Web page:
Twelve more countries joining the Net Zero Government Initiative, increasing the total to 30 that have committed to put their national government operations on a path to reach net zero emissions by 2050. With transportation being a significant source of emissions, it is hoped that this commitment will steer government investments towards zero emission transportation options.

An official response from transportation to the COP28 Global Stocktake –used to monitor its implementation and evaluate the collective progress made in achieving agreed goals – which will hopefully lead to more specific and formalised transportation sector targets.

A number of new countries, including Australia and Norway, joining action groups committed to ending overseas public financing of fossil fuel projects.

Continued sector progress

For its part, the transportation industry knows what is on the horizon and there are a number of key companies, especially within the trailer building industry, working diligently to be ahead of the sustainability curve. They made their presence known at COP28 participating in round table events and demonstrating what they have done so far to tackle emissions.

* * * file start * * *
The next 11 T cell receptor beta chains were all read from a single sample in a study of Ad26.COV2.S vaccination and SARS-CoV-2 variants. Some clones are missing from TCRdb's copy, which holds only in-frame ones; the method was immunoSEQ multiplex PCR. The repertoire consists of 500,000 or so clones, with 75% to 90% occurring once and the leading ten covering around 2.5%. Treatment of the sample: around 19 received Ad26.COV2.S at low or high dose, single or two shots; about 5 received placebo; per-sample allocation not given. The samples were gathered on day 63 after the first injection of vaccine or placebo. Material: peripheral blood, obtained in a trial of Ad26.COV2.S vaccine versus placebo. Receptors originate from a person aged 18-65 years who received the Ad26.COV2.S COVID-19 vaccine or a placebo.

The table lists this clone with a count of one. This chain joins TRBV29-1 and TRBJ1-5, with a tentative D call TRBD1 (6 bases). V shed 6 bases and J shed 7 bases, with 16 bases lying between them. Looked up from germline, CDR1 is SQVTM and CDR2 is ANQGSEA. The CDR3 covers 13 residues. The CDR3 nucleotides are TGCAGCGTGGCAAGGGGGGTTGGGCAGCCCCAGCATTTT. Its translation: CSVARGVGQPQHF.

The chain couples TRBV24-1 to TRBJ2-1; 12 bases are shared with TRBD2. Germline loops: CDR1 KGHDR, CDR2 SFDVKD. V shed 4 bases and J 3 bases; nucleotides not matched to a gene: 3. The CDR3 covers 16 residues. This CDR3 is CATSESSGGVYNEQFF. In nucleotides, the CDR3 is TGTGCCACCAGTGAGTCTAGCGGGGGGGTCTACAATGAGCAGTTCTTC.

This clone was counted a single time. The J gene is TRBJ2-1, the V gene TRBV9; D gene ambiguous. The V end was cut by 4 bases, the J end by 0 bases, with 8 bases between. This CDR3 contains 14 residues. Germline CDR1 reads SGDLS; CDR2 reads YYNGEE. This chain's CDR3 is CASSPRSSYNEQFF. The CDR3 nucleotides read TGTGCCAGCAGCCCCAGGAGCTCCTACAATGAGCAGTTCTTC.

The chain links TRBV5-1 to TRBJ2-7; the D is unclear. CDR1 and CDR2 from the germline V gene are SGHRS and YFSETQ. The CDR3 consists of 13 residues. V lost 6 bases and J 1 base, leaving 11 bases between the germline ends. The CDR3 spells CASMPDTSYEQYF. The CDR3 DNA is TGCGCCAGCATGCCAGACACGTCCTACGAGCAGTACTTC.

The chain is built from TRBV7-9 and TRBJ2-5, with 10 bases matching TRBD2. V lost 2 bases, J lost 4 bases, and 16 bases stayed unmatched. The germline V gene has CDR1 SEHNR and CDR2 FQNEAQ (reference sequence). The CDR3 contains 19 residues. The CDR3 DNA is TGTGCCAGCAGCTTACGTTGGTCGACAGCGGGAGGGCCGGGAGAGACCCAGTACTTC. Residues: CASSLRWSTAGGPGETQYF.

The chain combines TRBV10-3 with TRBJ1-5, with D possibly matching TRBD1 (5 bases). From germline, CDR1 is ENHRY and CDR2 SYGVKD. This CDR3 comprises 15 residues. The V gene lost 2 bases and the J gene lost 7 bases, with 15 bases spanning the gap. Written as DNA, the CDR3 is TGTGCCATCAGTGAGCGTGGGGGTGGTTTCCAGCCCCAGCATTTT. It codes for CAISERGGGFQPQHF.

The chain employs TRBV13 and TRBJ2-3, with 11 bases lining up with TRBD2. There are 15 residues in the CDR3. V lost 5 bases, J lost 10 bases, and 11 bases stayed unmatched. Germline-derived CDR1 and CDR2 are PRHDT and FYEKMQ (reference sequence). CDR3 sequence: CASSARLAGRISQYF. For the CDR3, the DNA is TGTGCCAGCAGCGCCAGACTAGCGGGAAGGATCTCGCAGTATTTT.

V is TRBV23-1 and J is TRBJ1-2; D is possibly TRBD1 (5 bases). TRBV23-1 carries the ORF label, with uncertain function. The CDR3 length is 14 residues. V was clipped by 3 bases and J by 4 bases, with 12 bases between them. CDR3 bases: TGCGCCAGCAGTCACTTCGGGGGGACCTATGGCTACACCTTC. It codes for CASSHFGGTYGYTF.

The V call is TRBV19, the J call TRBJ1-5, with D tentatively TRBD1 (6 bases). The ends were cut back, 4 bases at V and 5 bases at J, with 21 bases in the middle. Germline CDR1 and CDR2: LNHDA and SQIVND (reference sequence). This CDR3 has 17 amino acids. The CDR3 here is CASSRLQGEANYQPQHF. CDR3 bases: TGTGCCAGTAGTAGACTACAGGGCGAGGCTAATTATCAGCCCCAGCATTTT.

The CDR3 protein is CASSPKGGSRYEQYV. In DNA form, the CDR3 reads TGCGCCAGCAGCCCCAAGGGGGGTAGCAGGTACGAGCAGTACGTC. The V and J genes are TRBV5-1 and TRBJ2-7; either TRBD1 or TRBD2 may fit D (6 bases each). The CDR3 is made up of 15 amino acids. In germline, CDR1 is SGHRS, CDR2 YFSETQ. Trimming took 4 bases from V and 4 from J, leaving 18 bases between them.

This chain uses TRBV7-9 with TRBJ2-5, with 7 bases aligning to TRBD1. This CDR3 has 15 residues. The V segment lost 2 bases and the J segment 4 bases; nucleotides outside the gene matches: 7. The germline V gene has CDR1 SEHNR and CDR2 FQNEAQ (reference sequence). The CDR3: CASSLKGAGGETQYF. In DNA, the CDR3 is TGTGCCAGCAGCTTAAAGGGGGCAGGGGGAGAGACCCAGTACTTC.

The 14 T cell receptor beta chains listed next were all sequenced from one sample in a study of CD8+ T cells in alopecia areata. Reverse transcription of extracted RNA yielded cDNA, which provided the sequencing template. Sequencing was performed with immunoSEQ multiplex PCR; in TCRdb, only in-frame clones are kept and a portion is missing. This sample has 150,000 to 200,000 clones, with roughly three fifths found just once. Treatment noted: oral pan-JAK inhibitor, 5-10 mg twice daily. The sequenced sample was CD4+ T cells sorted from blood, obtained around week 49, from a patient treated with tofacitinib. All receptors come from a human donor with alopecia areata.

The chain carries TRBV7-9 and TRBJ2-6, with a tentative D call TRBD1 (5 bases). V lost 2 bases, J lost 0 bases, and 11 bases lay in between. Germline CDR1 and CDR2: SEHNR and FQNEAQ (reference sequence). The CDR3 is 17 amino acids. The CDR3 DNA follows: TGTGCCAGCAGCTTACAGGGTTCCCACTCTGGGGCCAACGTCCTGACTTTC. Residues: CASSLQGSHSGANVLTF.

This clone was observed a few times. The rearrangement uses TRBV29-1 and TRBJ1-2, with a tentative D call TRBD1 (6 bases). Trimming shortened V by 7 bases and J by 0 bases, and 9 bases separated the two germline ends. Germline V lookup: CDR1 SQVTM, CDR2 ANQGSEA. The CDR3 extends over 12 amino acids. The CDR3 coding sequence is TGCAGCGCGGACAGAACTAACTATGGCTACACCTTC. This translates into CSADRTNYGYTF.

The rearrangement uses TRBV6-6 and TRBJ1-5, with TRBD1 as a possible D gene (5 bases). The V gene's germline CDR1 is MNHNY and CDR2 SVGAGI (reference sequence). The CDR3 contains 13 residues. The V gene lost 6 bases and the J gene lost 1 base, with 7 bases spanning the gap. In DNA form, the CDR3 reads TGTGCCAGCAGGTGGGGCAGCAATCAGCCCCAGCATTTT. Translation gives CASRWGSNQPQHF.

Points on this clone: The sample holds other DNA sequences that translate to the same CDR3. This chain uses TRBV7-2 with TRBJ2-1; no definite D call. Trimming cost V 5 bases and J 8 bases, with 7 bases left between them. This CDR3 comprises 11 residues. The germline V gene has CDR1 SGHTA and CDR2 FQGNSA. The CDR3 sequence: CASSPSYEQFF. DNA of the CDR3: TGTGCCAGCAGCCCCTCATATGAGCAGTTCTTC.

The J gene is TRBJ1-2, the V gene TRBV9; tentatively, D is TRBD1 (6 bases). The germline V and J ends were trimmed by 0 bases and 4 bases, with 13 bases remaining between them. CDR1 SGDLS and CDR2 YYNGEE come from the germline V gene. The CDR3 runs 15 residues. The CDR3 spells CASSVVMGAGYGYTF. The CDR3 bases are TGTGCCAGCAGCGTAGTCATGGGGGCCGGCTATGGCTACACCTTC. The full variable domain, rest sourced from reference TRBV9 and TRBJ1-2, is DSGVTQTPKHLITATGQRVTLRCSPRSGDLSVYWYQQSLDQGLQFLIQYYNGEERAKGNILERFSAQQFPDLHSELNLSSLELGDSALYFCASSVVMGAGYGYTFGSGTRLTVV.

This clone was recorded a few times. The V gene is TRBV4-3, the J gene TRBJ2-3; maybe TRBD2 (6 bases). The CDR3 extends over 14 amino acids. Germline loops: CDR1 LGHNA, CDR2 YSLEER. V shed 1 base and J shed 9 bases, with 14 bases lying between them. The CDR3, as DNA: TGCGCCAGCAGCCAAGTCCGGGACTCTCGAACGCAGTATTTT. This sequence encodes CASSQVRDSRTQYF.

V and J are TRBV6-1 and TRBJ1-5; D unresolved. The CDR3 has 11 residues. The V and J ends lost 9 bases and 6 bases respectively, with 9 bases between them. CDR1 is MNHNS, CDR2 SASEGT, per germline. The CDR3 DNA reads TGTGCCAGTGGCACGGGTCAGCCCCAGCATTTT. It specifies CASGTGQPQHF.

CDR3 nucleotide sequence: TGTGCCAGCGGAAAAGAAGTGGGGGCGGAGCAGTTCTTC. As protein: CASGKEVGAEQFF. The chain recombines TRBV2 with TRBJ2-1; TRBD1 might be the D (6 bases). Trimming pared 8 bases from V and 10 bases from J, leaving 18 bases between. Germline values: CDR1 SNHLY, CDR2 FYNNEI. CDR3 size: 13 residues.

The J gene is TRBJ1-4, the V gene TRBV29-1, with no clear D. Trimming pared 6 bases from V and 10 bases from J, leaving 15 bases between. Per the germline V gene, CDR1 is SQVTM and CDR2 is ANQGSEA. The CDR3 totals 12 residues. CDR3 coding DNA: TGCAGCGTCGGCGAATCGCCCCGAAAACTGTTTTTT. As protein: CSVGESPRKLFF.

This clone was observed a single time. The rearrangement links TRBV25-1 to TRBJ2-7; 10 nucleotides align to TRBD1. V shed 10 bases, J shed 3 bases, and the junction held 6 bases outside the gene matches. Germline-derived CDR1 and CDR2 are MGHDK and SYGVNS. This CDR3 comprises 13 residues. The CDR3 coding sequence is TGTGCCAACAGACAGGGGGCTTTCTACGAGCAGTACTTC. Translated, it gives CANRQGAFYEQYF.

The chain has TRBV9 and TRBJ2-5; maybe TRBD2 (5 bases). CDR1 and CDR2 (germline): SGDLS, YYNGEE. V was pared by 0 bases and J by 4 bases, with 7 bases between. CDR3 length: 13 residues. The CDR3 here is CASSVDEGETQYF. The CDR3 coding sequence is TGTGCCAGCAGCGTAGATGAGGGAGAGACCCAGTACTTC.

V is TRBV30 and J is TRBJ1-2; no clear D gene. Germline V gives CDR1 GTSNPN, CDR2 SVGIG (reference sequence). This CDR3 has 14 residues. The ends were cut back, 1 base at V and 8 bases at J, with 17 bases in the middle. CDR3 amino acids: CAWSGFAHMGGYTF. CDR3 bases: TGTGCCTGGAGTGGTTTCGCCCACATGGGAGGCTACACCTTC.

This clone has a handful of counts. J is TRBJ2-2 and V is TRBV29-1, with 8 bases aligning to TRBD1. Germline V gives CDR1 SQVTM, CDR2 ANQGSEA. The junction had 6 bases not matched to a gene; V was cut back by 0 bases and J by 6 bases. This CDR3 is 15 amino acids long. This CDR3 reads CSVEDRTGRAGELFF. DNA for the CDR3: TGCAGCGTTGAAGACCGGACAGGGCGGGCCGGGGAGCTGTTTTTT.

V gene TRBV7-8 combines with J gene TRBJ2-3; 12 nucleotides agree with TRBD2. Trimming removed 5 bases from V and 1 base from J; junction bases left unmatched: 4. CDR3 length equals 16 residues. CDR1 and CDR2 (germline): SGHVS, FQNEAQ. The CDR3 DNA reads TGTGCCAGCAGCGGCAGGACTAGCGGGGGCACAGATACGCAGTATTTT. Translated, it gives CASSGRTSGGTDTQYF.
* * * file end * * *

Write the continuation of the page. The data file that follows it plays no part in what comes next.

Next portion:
For example, SSAB, which produces steel that is used by manufacturers, joined COP28 as part of the Swedish delegation. The company which is already a leader in the steel industry’s green transition asked that policymakers prioritise research and development and faster permission for green industrial projects.

“Our research and innovation and production of fossil-free steel can change an entire industry and its value chain,” said SSAB Chief Technology Officer, Martin Pei. “Now policymakers nationally and globally need to create the right conditions to support the steel industry’s green transition.”